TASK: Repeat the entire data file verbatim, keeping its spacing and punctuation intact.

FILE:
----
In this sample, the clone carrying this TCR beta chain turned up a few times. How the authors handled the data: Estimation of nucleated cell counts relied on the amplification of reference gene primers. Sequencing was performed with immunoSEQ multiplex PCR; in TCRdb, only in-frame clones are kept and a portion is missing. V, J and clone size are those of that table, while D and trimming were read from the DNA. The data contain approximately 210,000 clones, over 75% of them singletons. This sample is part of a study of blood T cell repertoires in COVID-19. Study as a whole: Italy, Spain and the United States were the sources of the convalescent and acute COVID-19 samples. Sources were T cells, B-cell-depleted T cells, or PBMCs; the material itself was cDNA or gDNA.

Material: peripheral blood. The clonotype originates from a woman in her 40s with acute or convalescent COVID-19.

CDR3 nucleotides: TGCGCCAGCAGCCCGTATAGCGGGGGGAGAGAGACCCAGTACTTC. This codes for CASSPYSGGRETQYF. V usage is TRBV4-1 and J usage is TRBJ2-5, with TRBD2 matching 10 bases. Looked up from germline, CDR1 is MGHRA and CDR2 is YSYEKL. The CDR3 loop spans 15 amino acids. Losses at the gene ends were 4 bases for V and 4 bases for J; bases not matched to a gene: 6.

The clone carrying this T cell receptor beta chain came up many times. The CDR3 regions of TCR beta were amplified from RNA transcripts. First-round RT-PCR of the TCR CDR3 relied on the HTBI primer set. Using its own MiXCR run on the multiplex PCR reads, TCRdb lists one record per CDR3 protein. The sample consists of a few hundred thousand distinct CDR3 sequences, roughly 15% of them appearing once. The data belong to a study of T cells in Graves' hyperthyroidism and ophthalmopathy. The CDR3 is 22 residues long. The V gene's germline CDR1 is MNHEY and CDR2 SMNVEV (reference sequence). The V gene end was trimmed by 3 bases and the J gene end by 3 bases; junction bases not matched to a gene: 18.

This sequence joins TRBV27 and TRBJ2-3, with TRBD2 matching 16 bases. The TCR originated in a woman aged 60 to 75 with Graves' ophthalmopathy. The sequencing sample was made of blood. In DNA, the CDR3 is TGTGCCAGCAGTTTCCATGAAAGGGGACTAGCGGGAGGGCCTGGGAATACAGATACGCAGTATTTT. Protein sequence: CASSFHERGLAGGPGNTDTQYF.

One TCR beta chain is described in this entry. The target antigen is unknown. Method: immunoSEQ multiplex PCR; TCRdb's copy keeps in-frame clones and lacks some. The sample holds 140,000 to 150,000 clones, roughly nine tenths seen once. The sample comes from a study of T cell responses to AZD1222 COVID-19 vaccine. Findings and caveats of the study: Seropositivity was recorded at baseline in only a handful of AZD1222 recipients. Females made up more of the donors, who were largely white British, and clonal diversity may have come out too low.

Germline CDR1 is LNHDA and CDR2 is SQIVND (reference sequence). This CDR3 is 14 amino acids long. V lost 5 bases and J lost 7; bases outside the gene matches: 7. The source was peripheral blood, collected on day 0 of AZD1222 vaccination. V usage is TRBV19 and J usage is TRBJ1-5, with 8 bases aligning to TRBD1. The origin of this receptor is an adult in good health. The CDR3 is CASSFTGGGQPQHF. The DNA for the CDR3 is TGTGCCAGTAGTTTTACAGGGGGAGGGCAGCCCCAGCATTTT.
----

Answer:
In this sample, the clone carrying this TCR beta chain turned up a few times. How the authors handled the data: Estimation of nucleated cell counts relied on the amplification of reference gene primers. Sequencing was performed with immunoSEQ multiplex PCR; in TCRdb, only in-frame clones are kept and a portion is missing. V, J and clone size are those of that table, while D and trimming were read from the DNA. The data contain approximately 210,000 clones, over 75% of them singletons. This sample is part of a study of blood T cell repertoires in COVID-19. Study as a whole: Italy, Spain and the United States were the sources of the convalescent and acute COVID-19 samples. Sources were T cells, B-cell-depleted T cells, or PBMCs; the material itself was cDNA or gDNA.

Material: peripheral blood. The clonotype originates from a woman in her 40s with acute or convalescent COVID-19.

CDR3 nucleotides: TGCGCCAGCAGCCCGTATAGCGGGGGGAGAGAGACCCAGTACTTC. This codes for CASSPYSGGRETQYF. V usage is TRBV4-1 and J usage is TRBJ2-5, with TRBD2 matching 10 bases. Looked up from germline, CDR1 is MGHRA and CDR2 is YSYEKL. The CDR3 loop spans 15 amino acids. Losses at the gene ends were 4 bases for V and 4 bases for J; bases not matched to a gene: 6.

The clone carrying this T cell receptor beta chain came up many times. The CDR3 regions of TCR beta were amplified from RNA transcripts. First-round RT-PCR of the TCR CDR3 relied on the HTBI primer set. Using its own MiXCR run on the multiplex PCR reads, TCRdb lists one record per CDR3 protein. The sample consists of a few hundred thousand distinct CDR3 sequences, roughly 15% of them appearing once. The data belong to a study of T cells in Graves' hyperthyroidism and ophthalmopathy. The CDR3 is 22 residues long. The V gene's germline CDR1 is MNHEY and CDR2 SMNVEV (reference sequence). The V gene end was trimmed by 3 bases and the J gene end by 3 bases; junction bases not matched to a gene: 18.

This sequence joins TRBV27 and TRBJ2-3, with TRBD2 matching 16 bases. The TCR originated in a woman aged 60 to 75 with Graves' ophthalmopathy. The sequencing sample was made of blood. In DNA, the CDR3 is TGTGCCAGCAGTTTCCATGAAAGGGGACTAGCGGGAGGGCCTGGGAATACAGATACGCAGTATTTT. Protein sequence: CASSFHERGLAGGPGNTDTQYF.

One TCR beta chain is described in this entry. The target antigen is unknown. Method: immunoSEQ multiplex PCR; TCRdb's copy keeps in-frame clones and lacks some. The sample holds 140,000 to 150,000 clones, roughly nine tenths seen once. The sample comes from a study of T cell responses to AZD1222 COVID-19 vaccine. Findings and caveats of the study: Seropositivity was recorded at baseline in only a handful of AZD1222 recipients. Females made up more of the donors, who were largely white British, and clonal diversity may have come out too low.

Germline CDR1 is LNHDA and CDR2 is SQIVND (reference sequence). This CDR3 is 14 amino acids long. V lost 5 bases and J lost 7; bases outside the gene matches: 7. The source was peripheral blood, collected on day 0 of AZD1222 vaccination. V usage is TRBV19 and J usage is TRBJ1-5, with 8 bases aligning to TRBD1. The origin of this receptor is an adult in good health. The CDR3 is CASSFTGGGQPQHF. The DNA for the CDR3 is TGTGCCAGTAGTTTTACAGGGGGAGGGCAGCCCCAGCATTTT.